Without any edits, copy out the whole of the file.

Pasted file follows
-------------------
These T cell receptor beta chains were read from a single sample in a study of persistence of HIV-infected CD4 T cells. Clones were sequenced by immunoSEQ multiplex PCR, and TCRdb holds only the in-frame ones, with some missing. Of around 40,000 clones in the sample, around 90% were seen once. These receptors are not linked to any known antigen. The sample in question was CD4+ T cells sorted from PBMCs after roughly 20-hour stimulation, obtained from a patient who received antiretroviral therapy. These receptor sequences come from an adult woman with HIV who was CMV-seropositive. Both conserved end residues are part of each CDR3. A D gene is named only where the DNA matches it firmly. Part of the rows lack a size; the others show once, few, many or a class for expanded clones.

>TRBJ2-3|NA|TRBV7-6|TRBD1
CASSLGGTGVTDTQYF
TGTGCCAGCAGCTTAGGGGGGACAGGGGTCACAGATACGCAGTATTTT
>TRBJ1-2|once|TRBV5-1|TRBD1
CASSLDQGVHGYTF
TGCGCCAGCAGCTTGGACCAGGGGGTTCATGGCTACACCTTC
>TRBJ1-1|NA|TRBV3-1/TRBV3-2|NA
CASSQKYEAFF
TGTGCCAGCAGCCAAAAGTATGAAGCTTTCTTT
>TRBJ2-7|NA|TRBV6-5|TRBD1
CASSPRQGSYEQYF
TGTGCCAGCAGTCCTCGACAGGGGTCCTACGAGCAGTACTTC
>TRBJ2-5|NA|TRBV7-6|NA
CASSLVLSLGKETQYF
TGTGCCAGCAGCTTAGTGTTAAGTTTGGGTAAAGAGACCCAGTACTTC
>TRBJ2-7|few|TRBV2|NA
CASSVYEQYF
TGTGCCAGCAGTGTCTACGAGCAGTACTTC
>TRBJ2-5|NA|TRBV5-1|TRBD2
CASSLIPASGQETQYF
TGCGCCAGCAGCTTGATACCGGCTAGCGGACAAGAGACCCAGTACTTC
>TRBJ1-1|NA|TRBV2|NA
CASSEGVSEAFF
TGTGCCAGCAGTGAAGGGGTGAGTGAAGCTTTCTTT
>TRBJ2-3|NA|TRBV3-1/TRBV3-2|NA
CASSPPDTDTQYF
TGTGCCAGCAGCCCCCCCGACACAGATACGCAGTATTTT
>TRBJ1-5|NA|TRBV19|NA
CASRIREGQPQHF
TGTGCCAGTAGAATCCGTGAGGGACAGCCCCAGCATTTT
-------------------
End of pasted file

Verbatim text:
These T cell receptor beta chains were read from a single sample in a study of persistence of HIV-infected CD4 T cells. Clones were sequenced by immunoSEQ multiplex PCR, and TCRdb holds only the in-frame ones, with some missing. Of around 40,000 clones in the sample, around 90% were seen once. These receptors are not linked to any known antigen. The sample in question was CD4+ T cells sorted from PBMCs after roughly 20-hour stimulation, obtained from a patient who received antiretroviral therapy. These receptor sequences come from an adult woman with HIV who was CMV-seropositive. Both conserved end residues are part of each CDR3. A D gene is named only where the DNA matches it firmly. Part of the rows lack a size; the others show once, few, many or a class for expanded clones.

>TRBJ2-3|NA|TRBV7-6|TRBD1
CASSLGGTGVTDTQYF
TGTGCCAGCAGCTTAGGGGGGACAGGGGTCACAGATACGCAGTATTTT
>TRBJ1-2|once|TRBV5-1|TRBD1
CASSLDQGVHGYTF
TGCGCCAGCAGCTTGGACCAGGGGGTTCATGGCTACACCTTC
>TRBJ1-1|NA|TRBV3-1/TRBV3-2|NA
CASSQKYEAFF
TGTGCCAGCAGCCAAAAGTATGAAGCTTTCTTT
>TRBJ2-7|NA|TRBV6-5|TRBD1
CASSPRQGSYEQYF
TGTGCCAGCAGTCCTCGACAGGGGTCCTACGAGCAGTACTTC
>TRBJ2-5|NA|TRBV7-6|NA
CASSLVLSLGKETQYF
TGTGCCAGCAGCTTAGTGTTAAGTTTGGGTAAAGAGACCCAGTACTTC
>TRBJ2-7|few|TRBV2|NA
CASSVYEQYF
TGTGCCAGCAGTGTCTACGAGCAGTACTTC
>TRBJ2-5|NA|TRBV5-1|TRBD2
CASSLIPASGQETQYF
TGCGCCAGCAGCTTGATACCGGCTAGCGGACAAGAGACCCAGTACTTC
>TRBJ1-1|NA|TRBV2|NA
CASSEGVSEAFF
TGTGCCAGCAGTGAAGGGGTGAGTGAAGCTTTCTTT
>TRBJ2-3|NA|TRBV3-1/TRBV3-2|NA
CASSPPDTDTQYF
TGTGCCAGCAGCCCCCCCGACACAGATACGCAGTATTTT
>TRBJ1-5|NA|TRBV19|NA
CASRIREGQPQHF
TGTGCCAGTAGAATCCGTGAGGGACAGCCCCAGCATTTT